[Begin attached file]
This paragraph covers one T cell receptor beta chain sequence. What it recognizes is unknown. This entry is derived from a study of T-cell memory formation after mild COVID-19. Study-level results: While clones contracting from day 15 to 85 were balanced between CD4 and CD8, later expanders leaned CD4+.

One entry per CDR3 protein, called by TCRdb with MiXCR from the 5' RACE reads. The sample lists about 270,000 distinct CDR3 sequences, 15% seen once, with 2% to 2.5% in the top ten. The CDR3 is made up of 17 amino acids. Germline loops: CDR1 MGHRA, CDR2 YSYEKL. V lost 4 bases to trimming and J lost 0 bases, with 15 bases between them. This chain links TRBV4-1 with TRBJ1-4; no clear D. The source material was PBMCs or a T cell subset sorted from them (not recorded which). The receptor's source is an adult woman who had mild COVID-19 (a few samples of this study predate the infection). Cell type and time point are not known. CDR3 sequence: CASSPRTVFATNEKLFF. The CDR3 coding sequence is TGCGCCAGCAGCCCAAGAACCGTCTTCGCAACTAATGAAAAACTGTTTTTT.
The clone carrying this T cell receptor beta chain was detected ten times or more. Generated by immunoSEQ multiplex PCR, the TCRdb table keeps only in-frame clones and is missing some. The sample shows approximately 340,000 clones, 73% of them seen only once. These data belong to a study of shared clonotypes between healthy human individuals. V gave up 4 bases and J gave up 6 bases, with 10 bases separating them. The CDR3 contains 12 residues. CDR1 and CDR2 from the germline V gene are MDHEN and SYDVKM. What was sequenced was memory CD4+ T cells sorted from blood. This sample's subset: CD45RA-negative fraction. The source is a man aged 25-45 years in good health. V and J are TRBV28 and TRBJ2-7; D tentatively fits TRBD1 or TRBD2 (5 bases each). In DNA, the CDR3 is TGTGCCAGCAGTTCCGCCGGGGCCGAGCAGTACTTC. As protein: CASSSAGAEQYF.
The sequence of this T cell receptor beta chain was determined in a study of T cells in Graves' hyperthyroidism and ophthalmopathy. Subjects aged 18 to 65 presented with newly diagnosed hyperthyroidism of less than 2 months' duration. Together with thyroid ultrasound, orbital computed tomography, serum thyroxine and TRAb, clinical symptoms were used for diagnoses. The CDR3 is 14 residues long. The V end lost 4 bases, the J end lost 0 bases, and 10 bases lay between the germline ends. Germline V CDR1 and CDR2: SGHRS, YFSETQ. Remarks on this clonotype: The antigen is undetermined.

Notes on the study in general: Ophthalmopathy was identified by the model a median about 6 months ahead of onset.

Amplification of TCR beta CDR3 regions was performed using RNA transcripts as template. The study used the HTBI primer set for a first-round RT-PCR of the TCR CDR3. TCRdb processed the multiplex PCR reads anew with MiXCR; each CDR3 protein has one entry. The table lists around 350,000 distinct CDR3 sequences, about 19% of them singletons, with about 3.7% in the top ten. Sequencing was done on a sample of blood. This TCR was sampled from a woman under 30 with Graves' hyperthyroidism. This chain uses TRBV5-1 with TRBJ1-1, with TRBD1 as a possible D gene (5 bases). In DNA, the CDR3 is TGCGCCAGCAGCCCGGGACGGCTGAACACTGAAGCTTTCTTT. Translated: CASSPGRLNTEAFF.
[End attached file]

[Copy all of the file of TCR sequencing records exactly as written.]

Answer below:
This paragraph covers one T cell receptor beta chain sequence. What it recognizes is unknown. This entry is derived from a study of T-cell memory formation after mild COVID-19. Study-level results: While clones contracting from day 15 to 85 were balanced between CD4 and CD8, later expanders leaned CD4+.

One entry per CDR3 protein, called by TCRdb with MiXCR from the 5' RACE reads. The sample lists about 270,000 distinct CDR3 sequences, 15% seen once, with 2% to 2.5% in the top ten. The CDR3 is made up of 17 amino acids. Germline loops: CDR1 MGHRA, CDR2 YSYEKL. V lost 4 bases to trimming and J lost 0 bases, with 15 bases between them. This chain links TRBV4-1 with TRBJ1-4; no clear D. The source material was PBMCs or a T cell subset sorted from them (not recorded which). The receptor's source is an adult woman who had mild COVID-19 (a few samples of this study predate the infection). Cell type and time point are not known. CDR3 sequence: CASSPRTVFATNEKLFF. The CDR3 coding sequence is TGCGCCAGCAGCCCAAGAACCGTCTTCGCAACTAATGAAAAACTGTTTTTT.
The clone carrying this T cell receptor beta chain was detected ten times or more. Generated by immunoSEQ multiplex PCR, the TCRdb table keeps only in-frame clones and is missing some. The sample shows approximately 340,000 clones, 73% of them seen only once. These data belong to a study of shared clonotypes between healthy human individuals. V gave up 4 bases and J gave up 6 bases, with 10 bases separating them. The CDR3 contains 12 residues. CDR1 and CDR2 from the germline V gene are MDHEN and SYDVKM. What was sequenced was memory CD4+ T cells sorted from blood. This sample's subset: CD45RA-negative fraction. The source is a man aged 25-45 years in good health. V and J are TRBV28 and TRBJ2-7; D tentatively fits TRBD1 or TRBD2 (5 bases each). In DNA, the CDR3 is TGTGCCAGCAGTTCCGCCGGGGCCGAGCAGTACTTC. As protein: CASSSAGAEQYF.
The sequence of this T cell receptor beta chain was determined in a study of T cells in Graves' hyperthyroidism and ophthalmopathy. Subjects aged 18 to 65 presented with newly diagnosed hyperthyroidism of less than 2 months' duration. Together with thyroid ultrasound, orbital computed tomography, serum thyroxine and TRAb, clinical symptoms were used for diagnoses. The CDR3 is 14 residues long. The V end lost 4 bases, the J end lost 0 bases, and 10 bases lay between the germline ends. Germline V CDR1 and CDR2: SGHRS, YFSETQ. Remarks on this clonotype: The antigen is undetermined.

Notes on the study in general: Ophthalmopathy was identified by the model a median about 6 months ahead of onset.

Amplification of TCR beta CDR3 regions was performed using RNA transcripts as template. The study used the HTBI primer set for a first-round RT-PCR of the TCR CDR3. TCRdb processed the multiplex PCR reads anew with MiXCR; each CDR3 protein has one entry. The table lists around 350,000 distinct CDR3 sequences, about 19% of them singletons, with about 3.7% in the top ten. Sequencing was done on a sample of blood. This TCR was sampled from a woman under 30 with Graves' hyperthyroidism. This chain uses TRBV5-1 with TRBJ1-1, with TRBD1 as a possible D gene (5 bases). In DNA, the CDR3 is TGCGCCAGCAGCCCGGGACGGCTGAACACTGAAGCTTTCTTT. Translated: CASSPGRLNTEAFF.